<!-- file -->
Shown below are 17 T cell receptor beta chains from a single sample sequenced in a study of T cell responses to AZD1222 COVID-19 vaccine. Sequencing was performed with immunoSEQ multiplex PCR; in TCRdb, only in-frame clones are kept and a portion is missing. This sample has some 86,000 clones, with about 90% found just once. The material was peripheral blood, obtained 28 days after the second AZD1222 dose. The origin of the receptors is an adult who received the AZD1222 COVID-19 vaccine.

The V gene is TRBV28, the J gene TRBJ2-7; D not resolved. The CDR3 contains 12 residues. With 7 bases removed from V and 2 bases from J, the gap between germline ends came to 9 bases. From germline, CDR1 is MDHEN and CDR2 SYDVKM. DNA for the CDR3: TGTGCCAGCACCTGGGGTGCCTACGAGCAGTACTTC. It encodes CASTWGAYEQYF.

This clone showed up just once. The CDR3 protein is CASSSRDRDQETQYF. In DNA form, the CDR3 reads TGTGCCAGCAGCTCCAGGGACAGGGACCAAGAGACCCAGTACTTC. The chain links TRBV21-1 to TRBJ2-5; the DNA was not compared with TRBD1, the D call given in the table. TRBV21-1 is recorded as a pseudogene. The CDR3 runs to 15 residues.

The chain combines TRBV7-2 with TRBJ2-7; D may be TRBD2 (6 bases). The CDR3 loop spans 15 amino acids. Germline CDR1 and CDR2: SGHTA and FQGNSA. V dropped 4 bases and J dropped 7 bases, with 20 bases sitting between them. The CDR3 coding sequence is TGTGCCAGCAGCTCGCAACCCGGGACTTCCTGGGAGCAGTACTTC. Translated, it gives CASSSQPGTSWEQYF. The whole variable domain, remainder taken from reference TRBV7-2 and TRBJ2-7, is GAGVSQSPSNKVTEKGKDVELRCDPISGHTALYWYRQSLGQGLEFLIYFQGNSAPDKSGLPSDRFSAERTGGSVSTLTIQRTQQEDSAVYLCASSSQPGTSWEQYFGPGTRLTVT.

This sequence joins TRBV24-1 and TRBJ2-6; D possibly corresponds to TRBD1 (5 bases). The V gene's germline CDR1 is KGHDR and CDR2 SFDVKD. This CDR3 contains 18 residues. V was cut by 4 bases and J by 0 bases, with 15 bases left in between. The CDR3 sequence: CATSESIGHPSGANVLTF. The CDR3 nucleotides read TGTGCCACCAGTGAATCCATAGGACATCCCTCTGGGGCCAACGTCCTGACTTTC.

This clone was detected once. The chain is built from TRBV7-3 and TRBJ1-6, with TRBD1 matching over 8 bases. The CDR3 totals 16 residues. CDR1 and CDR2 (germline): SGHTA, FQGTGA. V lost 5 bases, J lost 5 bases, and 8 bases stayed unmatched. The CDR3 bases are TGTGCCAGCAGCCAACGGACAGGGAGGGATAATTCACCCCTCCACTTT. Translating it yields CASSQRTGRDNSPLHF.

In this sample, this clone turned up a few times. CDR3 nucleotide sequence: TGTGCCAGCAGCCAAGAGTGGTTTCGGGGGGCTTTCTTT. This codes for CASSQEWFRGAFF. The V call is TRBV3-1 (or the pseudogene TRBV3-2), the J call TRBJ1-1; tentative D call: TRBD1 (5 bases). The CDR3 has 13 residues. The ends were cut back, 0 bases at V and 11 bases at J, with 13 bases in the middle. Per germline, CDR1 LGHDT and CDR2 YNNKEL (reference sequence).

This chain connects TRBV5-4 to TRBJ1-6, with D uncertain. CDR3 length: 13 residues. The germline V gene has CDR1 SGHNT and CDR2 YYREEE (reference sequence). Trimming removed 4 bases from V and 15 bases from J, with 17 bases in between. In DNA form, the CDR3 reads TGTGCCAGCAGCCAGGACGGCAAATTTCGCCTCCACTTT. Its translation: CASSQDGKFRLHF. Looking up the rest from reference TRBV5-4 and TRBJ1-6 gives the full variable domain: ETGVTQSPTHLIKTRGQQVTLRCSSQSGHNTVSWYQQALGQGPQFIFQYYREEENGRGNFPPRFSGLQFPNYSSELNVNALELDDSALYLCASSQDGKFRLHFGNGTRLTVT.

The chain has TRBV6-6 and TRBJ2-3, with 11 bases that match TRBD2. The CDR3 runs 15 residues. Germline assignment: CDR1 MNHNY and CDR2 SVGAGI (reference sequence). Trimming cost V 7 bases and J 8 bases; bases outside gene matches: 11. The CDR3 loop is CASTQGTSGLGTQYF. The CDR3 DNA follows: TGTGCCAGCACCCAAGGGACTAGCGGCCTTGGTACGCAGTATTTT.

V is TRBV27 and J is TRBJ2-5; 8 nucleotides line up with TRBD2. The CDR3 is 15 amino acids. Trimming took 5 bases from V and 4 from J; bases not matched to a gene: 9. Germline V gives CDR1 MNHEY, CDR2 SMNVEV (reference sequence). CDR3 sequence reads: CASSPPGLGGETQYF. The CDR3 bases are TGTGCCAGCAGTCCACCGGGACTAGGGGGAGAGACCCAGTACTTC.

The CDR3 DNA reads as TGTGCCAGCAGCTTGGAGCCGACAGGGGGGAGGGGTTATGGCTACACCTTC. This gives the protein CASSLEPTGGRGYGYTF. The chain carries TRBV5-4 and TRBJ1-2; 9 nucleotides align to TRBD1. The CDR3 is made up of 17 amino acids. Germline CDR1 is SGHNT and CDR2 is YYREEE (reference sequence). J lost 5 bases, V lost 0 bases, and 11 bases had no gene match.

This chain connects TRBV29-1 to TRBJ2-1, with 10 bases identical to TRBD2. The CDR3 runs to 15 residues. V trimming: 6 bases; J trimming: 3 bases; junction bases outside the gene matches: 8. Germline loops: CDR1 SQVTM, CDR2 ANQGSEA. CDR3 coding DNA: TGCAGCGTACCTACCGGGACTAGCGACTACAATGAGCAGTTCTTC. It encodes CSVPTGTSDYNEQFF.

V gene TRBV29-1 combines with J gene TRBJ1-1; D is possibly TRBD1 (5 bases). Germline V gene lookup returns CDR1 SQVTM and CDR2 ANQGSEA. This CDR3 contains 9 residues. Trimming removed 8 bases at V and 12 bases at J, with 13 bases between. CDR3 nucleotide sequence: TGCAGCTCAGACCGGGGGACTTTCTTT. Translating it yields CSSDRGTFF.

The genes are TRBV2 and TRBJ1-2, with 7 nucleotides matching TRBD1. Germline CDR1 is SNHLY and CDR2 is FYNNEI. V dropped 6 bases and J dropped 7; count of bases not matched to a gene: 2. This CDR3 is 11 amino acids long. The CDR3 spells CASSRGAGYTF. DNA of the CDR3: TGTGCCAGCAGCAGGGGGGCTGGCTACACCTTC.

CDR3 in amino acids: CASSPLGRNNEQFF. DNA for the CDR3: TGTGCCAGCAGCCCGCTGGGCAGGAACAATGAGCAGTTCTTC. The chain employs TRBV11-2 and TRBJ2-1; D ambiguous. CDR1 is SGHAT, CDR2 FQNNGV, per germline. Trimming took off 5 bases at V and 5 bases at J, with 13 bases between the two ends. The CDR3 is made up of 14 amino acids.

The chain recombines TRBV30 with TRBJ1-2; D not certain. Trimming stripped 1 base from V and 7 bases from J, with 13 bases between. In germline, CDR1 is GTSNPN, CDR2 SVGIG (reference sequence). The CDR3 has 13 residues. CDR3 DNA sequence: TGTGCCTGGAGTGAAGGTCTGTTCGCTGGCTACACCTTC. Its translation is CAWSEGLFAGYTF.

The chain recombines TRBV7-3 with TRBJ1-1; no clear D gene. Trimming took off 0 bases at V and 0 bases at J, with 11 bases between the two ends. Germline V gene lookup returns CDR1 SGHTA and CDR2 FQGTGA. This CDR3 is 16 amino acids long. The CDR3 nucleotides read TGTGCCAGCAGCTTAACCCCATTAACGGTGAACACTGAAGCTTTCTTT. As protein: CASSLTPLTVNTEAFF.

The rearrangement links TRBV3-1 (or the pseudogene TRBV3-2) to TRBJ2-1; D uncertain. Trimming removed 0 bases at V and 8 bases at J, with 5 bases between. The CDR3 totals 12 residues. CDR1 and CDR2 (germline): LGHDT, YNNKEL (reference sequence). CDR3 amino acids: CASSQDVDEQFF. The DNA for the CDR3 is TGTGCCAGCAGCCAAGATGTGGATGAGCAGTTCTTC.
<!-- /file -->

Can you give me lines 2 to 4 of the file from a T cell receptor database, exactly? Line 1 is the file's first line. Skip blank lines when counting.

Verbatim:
The V gene is TRBV28, the J gene TRBJ2-7; D not resolved. The CDR3 contains 12 residues. With 7 bases removed from V and 2 bases from J, the gap between germline ends came to 9 bases. From germline, CDR1 is MDHEN and CDR2 SYDVKM. DNA for the CDR3: TGTGCCAGCACCTGGGGTGCCTACGAGCAGTACTTC. It encodes CASTWGAYEQYF.

This clone showed up just once. The CDR3 protein is CASSSRDRDQETQYF. In DNA form, the CDR3 reads TGTGCCAGCAGCTCCAGGGACAGGGACCAAGAGACCCAGTACTTC. The chain links TRBV21-1 to TRBJ2-5; the DNA was not compared with TRBD1, the D call given in the table. TRBV21-1 is recorded as a pseudogene. The CDR3 runs to 15 residues.

The chain combines TRBV7-2 with TRBJ2-7; D may be TRBD2 (6 bases). The CDR3 loop spans 15 amino acids. Germline CDR1 and CDR2: SGHTA and FQGNSA. V dropped 4 bases and J dropped 7 bases, with 20 bases sitting between them. The CDR3 coding sequence is TGTGCCAGCAGCTCGCAACCCGGGACTTCCTGGGAGCAGTACTTC. Translated, it gives CASSSQPGTSWEQYF. The whole variable domain, remainder taken from reference TRBV7-2 and TRBJ2-7, is GAGVSQSPSNKVTEKGKDVELRCDPISGHTALYWYRQSLGQGLEFLIYFQGNSAPDKSGLPSDRFSAERTGGSVSTLTIQRTQQEDSAVYLCASSSQPGTSWEQYFGPGTRLTVT.